The Daisy rein attaches to both sides of the saddle and buckles onto the crown of the bridle to stop the horse or pony from putting his head down. It is sold as “Perfect for inexperienced riders or children.” and “This novel rein clips on both sides of the saddle and buckles onto the crown of the bridle, solving the age-old problem.”
Where do I start with this? Firstly the rein attaches to the crownpiece, in this case on a bitted bridle. So when the horse drops the head, the rein tenses and pulls on the crown, which in turn pulls on the browband (if fitted) and the bit.
This is designed to restrict head movement so the horse can’t swipe grass while being ridden. The horse’s head can only move down within whichever settings have been chosen. The horse cannot rub their leg to display calming signals – or just scratch an itch – it cannot lower the head in front of the vertical to increase airflow should it be needed. It does however encourage a U neck shape where the poll is broken backwards, to alleviate the tension.
The inexperienced rider or child would likely not be aware of any of this, so could be causing damage, completely unaware of the horse’s discomfort.
“This novel rein clips on both sides of the saddle and buckles onto the crown of the bridle, solving the age-old problem.”
Let’s be clear, this rein doesn’t solve the problem for the horse, only the rider. When you ignore a problem, it doesn’t go away and in the case of “solving” bucking, well the rein simply prevents the horse from the behaviour. Behaviour is the only means the horse has for communicating with us. It is important that instead of ignoring the communication, we engage with it and ask why it is happening. If the horse is in pain, we simply stop the horse from telling us they are in pain and carry on regardless. This sends chills down my spine, does it do the same to you?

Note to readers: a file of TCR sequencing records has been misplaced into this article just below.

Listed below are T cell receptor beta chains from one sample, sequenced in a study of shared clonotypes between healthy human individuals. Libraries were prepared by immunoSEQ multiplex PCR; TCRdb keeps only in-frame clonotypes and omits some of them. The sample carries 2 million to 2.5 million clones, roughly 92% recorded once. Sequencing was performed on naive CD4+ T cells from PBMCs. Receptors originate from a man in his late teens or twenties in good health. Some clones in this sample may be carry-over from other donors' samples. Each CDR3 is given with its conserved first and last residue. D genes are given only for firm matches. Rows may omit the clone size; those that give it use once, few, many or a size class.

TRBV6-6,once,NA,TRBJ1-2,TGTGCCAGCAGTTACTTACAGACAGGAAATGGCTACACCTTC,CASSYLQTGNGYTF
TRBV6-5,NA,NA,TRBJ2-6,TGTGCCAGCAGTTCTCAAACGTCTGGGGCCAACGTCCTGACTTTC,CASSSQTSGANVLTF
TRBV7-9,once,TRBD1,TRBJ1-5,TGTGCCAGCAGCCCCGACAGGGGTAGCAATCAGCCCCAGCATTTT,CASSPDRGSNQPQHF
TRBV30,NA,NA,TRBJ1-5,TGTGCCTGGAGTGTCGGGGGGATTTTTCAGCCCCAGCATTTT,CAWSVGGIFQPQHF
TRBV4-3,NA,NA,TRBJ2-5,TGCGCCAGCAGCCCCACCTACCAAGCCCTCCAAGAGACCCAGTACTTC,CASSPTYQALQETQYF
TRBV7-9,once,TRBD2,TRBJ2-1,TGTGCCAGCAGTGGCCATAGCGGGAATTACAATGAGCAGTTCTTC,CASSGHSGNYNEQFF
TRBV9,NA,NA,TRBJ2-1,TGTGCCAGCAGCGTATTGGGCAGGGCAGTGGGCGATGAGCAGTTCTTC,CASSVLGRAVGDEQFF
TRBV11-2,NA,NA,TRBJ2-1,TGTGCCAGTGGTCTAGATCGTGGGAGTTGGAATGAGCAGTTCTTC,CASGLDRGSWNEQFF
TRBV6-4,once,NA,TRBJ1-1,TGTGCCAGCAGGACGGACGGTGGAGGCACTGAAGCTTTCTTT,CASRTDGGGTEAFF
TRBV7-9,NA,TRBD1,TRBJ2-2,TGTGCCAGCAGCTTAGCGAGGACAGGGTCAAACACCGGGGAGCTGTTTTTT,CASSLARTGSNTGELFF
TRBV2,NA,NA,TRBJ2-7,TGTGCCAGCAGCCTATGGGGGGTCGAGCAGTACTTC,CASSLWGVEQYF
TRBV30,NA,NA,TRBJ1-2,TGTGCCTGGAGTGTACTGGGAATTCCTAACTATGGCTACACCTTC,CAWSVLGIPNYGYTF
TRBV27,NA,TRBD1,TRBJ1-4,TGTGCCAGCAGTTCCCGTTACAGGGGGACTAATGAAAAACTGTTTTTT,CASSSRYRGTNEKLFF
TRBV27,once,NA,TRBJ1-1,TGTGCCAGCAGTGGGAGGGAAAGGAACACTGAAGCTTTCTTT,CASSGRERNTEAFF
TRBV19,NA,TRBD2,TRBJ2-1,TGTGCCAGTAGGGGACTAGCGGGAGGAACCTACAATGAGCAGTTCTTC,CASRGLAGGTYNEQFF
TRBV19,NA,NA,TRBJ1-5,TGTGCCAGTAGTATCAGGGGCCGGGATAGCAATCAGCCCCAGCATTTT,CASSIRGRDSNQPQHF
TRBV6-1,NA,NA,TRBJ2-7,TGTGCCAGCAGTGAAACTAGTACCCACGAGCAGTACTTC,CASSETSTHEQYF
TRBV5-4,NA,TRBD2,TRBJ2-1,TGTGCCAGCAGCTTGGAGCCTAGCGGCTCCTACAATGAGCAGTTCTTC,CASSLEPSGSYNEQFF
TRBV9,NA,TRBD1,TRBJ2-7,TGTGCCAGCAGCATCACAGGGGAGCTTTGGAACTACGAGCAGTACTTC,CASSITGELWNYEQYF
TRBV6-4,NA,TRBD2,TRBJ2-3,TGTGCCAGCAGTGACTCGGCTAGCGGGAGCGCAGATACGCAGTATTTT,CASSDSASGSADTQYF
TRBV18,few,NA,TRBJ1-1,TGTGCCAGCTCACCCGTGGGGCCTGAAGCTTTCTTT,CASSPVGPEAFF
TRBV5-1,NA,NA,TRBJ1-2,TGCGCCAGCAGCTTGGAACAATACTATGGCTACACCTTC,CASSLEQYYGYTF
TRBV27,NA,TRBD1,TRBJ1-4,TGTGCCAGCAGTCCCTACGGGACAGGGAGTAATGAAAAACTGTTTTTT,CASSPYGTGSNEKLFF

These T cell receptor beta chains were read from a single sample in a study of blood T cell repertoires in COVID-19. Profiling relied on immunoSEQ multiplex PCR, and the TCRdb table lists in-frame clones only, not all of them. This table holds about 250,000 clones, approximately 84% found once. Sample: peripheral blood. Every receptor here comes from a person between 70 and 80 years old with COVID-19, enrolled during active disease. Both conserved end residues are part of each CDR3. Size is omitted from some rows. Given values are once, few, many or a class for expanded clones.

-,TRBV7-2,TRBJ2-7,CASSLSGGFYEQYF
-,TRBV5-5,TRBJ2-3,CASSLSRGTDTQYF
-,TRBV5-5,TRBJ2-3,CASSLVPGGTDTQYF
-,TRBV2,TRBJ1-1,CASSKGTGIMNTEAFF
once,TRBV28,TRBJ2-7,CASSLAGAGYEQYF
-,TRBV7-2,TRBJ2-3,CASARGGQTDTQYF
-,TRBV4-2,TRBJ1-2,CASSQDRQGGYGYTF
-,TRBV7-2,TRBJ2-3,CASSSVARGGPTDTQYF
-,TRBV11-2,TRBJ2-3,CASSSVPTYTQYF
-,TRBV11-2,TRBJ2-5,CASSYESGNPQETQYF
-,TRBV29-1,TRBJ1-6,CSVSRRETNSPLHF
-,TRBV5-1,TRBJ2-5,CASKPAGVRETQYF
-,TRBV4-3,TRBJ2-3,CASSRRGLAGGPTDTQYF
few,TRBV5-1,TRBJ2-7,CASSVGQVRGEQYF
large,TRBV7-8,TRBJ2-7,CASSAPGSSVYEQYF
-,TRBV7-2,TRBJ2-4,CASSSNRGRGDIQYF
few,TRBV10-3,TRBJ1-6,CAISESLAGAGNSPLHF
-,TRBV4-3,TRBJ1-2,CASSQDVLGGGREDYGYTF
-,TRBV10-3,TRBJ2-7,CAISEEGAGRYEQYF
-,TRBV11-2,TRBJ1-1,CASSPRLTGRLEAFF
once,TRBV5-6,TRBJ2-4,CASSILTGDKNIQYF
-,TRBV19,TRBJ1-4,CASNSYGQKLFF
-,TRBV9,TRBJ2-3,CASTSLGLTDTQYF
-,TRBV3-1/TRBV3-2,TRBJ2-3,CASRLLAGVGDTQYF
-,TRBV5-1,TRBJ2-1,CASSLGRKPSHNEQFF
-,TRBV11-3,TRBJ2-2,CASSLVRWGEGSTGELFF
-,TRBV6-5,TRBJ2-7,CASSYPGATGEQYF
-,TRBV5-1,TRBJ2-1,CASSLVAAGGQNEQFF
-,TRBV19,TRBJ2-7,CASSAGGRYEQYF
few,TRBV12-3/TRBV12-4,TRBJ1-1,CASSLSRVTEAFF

Q: So what is the answer?
A: That depends
Q: On what?
A: On the problem.
Food anxiety can be created for lots of reasons, whether that the pony is in a starvation paddock, muzzled, has ulcers etc.
Assuming the horse isn’t hungry, training is the way to go. There are many positive reinforcement trainers demonstrating how they were able to overcome the issue, here is a video by Connection Training you can check out CLICK TO WATCH
Yes, training takes longer than just putting on a daisy rein – but then it’s a small price to pay for correct training and a comfortable and pain-free pony.